Soil Biology and Biochemistry, February 2014, Vol.69, pp.168-178
The stabilization of soil organic matter (SOM) is triggered by three main mechanisms: (i) low bioavailability due to aggregation, (ii) recalcitrance due to the chemical structure, and (iii) association of the SOM with mineral surfaces. In the present study we used particle size SOM fractions (sand, silt and clay), derived from the Ah soil horizon from a Norway spruce forest in Southern Germany, to study the effects of different stabilization mechanisms on the bioavailability of soil organic carbon (SOC) in a one year incubation experiment. The respired CO was hourly recorded, additionally CO was analysed 20 times and CO three times during the incubation experiment. To better differentiate between particulate OM (POM) and mineral associated OM (MIN), the incubated fractions and bulk soil were separated according to density (1.8 g cm ) after the incubation experiment. C-CPMAS NMR spectroscopy was used to study the chemical composition of the incubated samples. We demonstrate a clear increase in SOM bioavailability due to aggregate disruption, as the calculated theoretical CO evolution of the SOM fractions recombined by calculation was 43.8% higher in relation to the intact bulk soil. The incubated sand fraction, dominated by POM rich in O/N-alkyl C, showed a prolonged bioavailability of SOC moieties with mean residence times (MRT) of 78 years. Interestingly, the silt fraction, dominated by highly aliphatic, more recalcitrant POM, showed low mineralization rates and slow MRT's (192 years) close to values for the clay fraction (171 years), which contained a large amount of mineral-associated SOM. The recorded CO signatures showed a high depletion in C during the initial stage of the incubation, but an enrichment of the respired CO of up to 3.4‰ relative to the incubated SOM was observed over longer time periods (after 3 and 4 days for bulk soil and sand, respectively, and after 14 days for silt and clay). Therefore, we found no evidence for a C enrichment of SOM as driven by metabolic isotopic fractionation during microbial SOM mineralization, but an indication of a change in the isotopic composition of the C-source over time.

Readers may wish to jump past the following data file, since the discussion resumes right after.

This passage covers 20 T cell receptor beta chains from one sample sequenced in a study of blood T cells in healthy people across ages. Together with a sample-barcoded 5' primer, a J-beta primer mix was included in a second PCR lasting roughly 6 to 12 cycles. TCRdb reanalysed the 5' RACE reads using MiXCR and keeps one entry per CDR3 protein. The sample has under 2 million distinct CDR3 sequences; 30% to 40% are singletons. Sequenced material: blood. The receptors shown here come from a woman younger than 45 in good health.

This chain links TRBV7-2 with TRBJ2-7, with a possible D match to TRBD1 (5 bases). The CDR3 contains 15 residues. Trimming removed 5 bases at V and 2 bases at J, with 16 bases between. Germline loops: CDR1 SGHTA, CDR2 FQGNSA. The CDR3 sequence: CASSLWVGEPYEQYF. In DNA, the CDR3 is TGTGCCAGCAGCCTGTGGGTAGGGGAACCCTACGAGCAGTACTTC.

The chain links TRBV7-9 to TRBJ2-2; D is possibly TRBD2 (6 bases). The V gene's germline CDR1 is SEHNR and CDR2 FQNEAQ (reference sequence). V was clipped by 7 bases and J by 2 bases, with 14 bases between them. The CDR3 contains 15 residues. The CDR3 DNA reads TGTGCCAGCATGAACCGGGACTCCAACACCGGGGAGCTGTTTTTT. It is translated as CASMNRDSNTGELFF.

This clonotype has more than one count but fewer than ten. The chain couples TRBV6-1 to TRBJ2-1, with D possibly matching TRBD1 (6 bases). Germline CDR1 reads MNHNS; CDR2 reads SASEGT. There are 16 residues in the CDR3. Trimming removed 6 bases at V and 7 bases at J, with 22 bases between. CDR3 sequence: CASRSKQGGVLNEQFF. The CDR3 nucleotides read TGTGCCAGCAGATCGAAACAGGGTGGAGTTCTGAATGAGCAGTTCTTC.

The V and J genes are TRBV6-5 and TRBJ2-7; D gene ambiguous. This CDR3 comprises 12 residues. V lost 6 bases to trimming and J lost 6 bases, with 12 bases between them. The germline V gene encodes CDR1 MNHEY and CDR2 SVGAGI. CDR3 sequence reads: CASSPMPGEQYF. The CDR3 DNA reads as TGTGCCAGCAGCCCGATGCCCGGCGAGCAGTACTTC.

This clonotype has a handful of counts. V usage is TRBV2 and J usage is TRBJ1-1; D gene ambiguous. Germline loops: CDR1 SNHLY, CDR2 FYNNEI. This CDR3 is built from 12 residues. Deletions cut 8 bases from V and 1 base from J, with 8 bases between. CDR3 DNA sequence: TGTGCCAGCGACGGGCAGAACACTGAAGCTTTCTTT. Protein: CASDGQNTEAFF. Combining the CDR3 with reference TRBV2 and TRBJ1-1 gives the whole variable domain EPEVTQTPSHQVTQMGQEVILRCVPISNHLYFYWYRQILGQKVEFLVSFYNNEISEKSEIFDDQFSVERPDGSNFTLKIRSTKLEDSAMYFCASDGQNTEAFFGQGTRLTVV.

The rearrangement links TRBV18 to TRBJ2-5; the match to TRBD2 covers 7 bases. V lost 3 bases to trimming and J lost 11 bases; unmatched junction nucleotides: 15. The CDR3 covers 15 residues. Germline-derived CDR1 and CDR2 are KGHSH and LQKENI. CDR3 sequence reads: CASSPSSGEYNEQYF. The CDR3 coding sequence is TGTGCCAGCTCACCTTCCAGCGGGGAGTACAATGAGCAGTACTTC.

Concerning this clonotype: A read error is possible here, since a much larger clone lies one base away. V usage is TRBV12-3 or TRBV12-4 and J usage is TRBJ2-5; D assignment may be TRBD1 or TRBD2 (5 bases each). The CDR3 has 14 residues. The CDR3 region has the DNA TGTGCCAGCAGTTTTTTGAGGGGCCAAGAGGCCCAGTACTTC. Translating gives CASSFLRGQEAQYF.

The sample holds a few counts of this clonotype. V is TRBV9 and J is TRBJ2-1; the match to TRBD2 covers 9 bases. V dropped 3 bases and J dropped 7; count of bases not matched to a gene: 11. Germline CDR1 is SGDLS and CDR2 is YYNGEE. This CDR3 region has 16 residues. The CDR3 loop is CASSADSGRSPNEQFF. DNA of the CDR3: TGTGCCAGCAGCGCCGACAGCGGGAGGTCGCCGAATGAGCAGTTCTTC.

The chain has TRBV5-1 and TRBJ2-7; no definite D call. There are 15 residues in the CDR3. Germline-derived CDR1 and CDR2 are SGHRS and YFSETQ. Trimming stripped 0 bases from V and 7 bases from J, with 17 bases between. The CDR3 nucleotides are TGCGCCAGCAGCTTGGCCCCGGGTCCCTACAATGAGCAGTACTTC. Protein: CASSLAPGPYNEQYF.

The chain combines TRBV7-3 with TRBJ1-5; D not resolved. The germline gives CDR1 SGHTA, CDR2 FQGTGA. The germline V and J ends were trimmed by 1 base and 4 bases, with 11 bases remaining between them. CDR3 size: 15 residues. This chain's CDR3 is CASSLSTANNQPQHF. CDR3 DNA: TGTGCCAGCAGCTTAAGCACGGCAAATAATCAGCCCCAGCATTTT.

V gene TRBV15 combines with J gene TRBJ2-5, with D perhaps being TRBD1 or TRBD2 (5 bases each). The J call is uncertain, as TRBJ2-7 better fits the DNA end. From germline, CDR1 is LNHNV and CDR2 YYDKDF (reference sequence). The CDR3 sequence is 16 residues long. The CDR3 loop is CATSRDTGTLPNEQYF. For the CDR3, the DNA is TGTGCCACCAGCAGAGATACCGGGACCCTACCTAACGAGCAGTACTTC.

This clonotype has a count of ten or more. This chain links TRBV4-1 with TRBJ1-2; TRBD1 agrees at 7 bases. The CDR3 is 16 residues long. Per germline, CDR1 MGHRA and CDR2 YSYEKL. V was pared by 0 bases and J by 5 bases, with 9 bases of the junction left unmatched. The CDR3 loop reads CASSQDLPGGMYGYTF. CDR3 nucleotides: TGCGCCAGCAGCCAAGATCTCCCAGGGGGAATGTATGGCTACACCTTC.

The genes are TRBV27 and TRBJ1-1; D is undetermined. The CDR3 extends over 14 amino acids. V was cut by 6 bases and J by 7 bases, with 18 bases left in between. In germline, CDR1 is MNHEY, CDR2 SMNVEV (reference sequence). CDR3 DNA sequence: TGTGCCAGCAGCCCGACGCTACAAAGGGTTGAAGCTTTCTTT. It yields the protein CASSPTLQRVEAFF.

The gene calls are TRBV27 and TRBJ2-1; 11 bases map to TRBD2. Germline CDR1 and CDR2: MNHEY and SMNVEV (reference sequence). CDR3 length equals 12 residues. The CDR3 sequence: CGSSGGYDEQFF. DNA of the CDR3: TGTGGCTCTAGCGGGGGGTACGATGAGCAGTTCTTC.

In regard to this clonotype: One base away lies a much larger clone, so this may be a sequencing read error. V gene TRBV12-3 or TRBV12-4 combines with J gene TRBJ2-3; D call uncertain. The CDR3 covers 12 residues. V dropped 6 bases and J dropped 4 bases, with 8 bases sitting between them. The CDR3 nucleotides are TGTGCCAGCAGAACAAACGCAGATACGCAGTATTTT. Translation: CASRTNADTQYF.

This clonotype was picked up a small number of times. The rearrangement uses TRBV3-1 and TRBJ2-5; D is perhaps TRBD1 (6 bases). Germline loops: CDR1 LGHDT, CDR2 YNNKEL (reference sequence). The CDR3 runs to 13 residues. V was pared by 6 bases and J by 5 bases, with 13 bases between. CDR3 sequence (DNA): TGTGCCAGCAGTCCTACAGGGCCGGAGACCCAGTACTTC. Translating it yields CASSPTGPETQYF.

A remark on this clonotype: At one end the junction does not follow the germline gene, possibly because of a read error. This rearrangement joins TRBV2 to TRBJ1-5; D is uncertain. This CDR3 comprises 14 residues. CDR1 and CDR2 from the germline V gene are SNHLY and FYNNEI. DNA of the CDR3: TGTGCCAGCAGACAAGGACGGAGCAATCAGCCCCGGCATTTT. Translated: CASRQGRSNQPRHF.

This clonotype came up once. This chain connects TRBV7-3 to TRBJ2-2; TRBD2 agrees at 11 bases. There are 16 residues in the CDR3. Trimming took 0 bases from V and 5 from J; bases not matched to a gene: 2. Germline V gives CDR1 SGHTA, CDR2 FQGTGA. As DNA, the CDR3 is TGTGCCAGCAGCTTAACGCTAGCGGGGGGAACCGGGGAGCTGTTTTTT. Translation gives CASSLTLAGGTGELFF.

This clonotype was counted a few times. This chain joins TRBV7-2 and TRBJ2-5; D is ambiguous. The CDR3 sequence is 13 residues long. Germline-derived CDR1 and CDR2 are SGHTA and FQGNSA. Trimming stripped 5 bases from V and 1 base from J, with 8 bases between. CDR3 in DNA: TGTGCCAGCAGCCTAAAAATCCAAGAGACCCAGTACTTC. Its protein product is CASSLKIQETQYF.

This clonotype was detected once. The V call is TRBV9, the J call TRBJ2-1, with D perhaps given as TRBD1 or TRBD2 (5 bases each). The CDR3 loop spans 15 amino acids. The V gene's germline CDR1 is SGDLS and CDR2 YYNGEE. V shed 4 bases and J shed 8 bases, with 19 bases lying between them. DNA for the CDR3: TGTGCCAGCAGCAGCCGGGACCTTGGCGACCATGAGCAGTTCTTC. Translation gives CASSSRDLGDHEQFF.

13co2 ; 14co2 ; Laboratory Incubation ; Heterotrophic Respiration ; 13c-Cpmas NMR Spectroscopy ; Particle Size Fractionation ; Density Fractionation ; Mean Residence Time ; Microbial Biomass ; Agriculture ; Chemistry
View record in ScienceDirect (Access to full text may be restricted)